October 23, 2017, 5:41 pm
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Leading the way to sustainable banking

Union Bank of the Philippines is making its mark as a leader in resource-efficient buildings.

UnionBank becomes the first bank in the country to get LEED (Leadership in Energy and Environmental Design)- Platinum and Gold certifications for two of its branches.

The Platinum certification, the highest LEED rating given by the US Green Building Council, was bestowed on UnionBank’s Olongapo branch recently.

Prior to this, the bank’s Tacloban branch, which was the first bank to restore operations after Super Typhoon Yolanda ravaged the province in 2013, also became the first bank branch to earn LEED Gold certification.

LEED is an internationally recognized symbol of excellence that promotes a healthy, durable and affordable environmental practice in building design and construction. 

LEED is the most widely used third-party verification for green buildings.

To achieve LEED Platinum and Gold certifications, UnionBank’s Facilities Management Group headed by first vice president Montano Dimapilis closely monitored strict adherence to the rigorous LEED requirements on sustainable sites, water efficiency, energy and atmosphere, materials and resources, indoor environmental quality, and innovation in design.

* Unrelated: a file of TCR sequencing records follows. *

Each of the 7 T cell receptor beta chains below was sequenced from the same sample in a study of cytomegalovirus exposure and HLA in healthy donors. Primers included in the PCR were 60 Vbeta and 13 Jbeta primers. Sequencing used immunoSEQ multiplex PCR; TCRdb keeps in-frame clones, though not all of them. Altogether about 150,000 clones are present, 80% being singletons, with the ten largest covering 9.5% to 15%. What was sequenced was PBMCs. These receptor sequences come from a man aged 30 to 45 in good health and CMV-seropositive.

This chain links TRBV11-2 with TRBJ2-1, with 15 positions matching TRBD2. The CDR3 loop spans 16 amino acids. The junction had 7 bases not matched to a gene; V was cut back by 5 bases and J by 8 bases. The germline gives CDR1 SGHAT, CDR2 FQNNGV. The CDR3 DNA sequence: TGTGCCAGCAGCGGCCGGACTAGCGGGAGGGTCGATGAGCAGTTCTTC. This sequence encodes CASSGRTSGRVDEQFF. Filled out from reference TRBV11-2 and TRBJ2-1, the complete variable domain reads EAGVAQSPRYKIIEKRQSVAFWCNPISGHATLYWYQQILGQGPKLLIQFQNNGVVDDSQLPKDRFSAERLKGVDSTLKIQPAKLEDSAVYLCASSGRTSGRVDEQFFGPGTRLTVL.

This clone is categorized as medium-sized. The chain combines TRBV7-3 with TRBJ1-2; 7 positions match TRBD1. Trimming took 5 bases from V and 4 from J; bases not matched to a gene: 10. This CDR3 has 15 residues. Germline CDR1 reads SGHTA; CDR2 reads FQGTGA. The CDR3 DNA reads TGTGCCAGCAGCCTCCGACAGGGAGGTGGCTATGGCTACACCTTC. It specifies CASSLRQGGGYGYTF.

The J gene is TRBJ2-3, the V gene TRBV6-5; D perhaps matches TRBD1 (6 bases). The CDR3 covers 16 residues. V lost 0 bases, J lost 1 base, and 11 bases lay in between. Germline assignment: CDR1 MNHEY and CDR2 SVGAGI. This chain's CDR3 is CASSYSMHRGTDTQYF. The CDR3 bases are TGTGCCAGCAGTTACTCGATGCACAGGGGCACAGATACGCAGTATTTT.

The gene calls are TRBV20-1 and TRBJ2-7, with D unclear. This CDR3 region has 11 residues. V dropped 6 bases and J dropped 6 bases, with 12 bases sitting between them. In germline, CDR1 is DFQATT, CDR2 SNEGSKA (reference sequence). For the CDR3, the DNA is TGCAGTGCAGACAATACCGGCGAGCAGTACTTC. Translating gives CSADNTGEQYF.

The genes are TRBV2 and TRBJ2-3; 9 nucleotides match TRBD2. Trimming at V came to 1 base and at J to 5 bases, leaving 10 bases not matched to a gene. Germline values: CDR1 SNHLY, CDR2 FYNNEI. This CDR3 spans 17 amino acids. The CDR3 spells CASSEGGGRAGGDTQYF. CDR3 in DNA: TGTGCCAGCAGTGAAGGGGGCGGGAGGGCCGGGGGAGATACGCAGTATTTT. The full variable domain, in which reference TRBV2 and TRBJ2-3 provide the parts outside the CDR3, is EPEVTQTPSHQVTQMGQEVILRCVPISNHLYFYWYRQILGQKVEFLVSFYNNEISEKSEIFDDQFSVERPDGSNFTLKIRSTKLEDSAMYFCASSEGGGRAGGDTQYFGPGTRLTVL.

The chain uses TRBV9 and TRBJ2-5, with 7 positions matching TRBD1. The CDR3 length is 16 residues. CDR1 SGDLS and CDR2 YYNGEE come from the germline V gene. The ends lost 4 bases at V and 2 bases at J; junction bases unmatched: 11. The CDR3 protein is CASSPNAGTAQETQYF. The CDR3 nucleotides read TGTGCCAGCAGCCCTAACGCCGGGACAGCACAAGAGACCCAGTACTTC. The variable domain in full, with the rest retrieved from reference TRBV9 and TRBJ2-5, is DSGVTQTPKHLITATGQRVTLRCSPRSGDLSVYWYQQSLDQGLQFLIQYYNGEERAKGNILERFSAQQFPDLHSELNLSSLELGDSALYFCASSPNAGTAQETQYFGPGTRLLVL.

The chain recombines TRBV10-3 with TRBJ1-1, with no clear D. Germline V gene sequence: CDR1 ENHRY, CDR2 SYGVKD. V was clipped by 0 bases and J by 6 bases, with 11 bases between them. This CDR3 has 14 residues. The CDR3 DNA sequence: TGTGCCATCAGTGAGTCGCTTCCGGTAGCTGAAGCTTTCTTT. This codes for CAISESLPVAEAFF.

“The recent distinction of being the first bank to achieve the highest possible rating from the international symbol of green excellence proves our championing of sustainable banking in the country. These sustainability initiatives are ongoing commitments of the bank,” Dimapilis said.

The new UnionBank Plaza-owned building in Olongapo has green building features such as rainwater catchment for flushing of toilets and irrigation of the vegetated roof deck, a parking area with open-grid pavers, and bicycle racks allocated for UnionBank employees. 

The Olongapo branch’s interior features include HVAC (heating, ventilation and airconditioning) systems, lighting fixtures with occupancy sensors, and plumbing fixtures. It will also provide its own site-renewable energy that can produce a maximum power of three kilowatts through the use of solar panels located at the building’s roof deck.

The Tacloban branch has sustainability measures including plumbing fixtures that keep water efficiency to below 20 percent, volatile organic compound materials to ensure the health and safety of everyone, and solar panels to supplement energy source as well as LED lights or sensors, reducing consumption by 15 percent. 
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